Liquidation numbers are on the higher side owing to legacy issues, say bankers
More liquidations will happen because resolution professionals are not great, they say
Liquidation cases are likely to rise as resolution plans fail to give a reasonable valuation, said bankers at the Mint India Investment Summit. They also said liquidation numbers are high due to legacy issues.
“If we really look into the number of liquidation orders, the ratio is 1:4. Partly, we need to understand these figures in the right perspective, because many of these were old Board for Industrial and Financial Reconstruction (BIFR) cases. When Sick Industrial Companies (Special Provisions) Act (SICA) was removed and all the BIFR cases were told to go to National Company Law Tribunal (NCLT), they were given a six-month window. Many of those 300-400 cases came into liquidation stage," said R.K. Bansal, chief executive officer, Edelweiss Asset Reconstruction Company.
“The second reason it’s happening is that many resolution plans are not even giving liquidation value," he said.
Some bankers said the insolvency process has created a lot of noise with very little outcome leading to liquidation.
“Because of either objections or the issues around it, we are seeing a lot of liquidation as opposed to resolution," said Ravi Chachra, co-founder, Eight Capital Management.
“My sense is that more and more liquidations will happen and a lot of it is because resolution professionals are not great. Promoters who are not able to get the company because of section 29 are managing the resolution professionals and potentially CoC (committee of creditors) to get these companies to liquidation," Chachra said.
Bankers and lawyers also said liquidation was the best option for engineering, procurement and construction (EPC) companies.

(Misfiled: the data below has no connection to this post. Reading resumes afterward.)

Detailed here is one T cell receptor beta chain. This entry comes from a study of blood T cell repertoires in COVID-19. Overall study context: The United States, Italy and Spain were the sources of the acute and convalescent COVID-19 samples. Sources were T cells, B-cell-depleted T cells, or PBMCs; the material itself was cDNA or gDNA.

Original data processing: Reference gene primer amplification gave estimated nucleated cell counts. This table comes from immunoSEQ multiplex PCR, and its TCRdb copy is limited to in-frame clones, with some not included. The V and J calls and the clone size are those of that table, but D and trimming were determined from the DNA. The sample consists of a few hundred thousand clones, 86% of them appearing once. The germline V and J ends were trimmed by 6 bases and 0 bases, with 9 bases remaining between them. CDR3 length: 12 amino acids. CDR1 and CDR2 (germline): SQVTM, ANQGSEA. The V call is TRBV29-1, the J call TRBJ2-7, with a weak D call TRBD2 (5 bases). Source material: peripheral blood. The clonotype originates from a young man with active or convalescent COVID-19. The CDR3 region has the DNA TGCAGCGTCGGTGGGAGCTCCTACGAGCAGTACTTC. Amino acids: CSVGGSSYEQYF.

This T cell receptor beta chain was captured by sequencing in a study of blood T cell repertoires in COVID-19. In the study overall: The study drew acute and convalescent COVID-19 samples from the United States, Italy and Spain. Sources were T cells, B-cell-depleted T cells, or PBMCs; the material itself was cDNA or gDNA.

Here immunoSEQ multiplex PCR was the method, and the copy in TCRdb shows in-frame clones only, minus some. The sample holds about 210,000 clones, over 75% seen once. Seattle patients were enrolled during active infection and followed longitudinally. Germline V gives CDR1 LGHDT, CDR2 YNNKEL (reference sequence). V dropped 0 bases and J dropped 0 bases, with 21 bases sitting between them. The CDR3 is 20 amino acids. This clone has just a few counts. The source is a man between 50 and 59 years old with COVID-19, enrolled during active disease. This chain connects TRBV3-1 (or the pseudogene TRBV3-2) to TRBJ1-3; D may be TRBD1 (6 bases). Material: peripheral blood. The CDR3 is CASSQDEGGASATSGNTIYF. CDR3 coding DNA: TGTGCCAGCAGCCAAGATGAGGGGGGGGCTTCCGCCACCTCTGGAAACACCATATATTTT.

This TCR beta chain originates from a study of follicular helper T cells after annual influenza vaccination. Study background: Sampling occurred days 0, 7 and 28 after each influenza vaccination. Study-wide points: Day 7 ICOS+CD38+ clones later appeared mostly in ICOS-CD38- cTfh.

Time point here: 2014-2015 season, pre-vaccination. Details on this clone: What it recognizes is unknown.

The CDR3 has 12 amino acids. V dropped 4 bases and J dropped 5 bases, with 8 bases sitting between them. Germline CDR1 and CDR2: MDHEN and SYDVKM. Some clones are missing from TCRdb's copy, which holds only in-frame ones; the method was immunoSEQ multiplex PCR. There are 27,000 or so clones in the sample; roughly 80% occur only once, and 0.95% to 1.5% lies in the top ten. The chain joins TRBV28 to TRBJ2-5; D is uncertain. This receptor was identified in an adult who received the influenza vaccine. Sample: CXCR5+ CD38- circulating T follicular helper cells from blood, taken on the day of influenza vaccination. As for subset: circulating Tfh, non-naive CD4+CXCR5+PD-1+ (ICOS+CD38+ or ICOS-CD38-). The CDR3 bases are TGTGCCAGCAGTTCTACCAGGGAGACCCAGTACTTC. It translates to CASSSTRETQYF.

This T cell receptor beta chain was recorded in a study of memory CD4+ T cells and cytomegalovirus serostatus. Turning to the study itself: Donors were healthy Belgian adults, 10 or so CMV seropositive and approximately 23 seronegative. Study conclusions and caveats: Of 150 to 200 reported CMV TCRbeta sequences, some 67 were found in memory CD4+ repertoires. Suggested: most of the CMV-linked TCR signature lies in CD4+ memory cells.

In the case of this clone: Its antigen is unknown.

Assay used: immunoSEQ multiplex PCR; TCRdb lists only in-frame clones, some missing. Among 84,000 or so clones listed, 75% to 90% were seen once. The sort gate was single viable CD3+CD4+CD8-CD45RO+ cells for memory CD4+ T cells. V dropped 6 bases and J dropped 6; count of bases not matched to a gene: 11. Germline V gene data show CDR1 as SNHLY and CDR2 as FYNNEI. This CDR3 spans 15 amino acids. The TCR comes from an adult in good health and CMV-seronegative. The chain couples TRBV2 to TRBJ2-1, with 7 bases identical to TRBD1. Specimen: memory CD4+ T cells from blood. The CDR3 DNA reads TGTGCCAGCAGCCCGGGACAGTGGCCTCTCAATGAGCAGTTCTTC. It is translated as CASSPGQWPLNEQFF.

“There are EPC companies and there are no solutions. I have asked so many experts like Big four or Big six or people working in the EPC sector, there is no solution other than taking it to the NCLT," said J.K. Shivan, chief general manager, stressed assets management group, State Bank of India.
“We are seeing the trend. This is probably the only hope for some of the EPC companies," said Ameya Khandge, partner, Trilegal.
“There are good quality arbitration claims or claims that have been triggers for some of the cases they have been in. Patel Engineering is one example. We have been working with lenders in the case of HCC. These deals can realistically can turn the companies around and prevent them from NCLT, and pave the way for a genuine turnaround," he said.
Anurag Das, managing director and CEO, International Asset Reconstruction Co., said liquidation allows for cherry-picking the right strategies instead of cheap assets.
“Some part deserves to go as going concern business. Some require new capital to try and turnaround before liquidation. Some merit liquidation. The problem is resolution is not getting enough bids. It’s not creating a market that banks can credibly point to as offering a fair solution whether they like it or not."
Omer Erginsoy, senior managing director, business intelligence and investigations, Kroll said companies that end up in liquidation are those where the promoter has not been forthcoming to resolve the problem.
“Lenders are in a tough situation because they have to rely on the IBC process. They can explore strategies of suing, pre-tribunal, going after money gathering intelligence, getting litigation funding, and hiring corporate investigators, looking at assets abroad."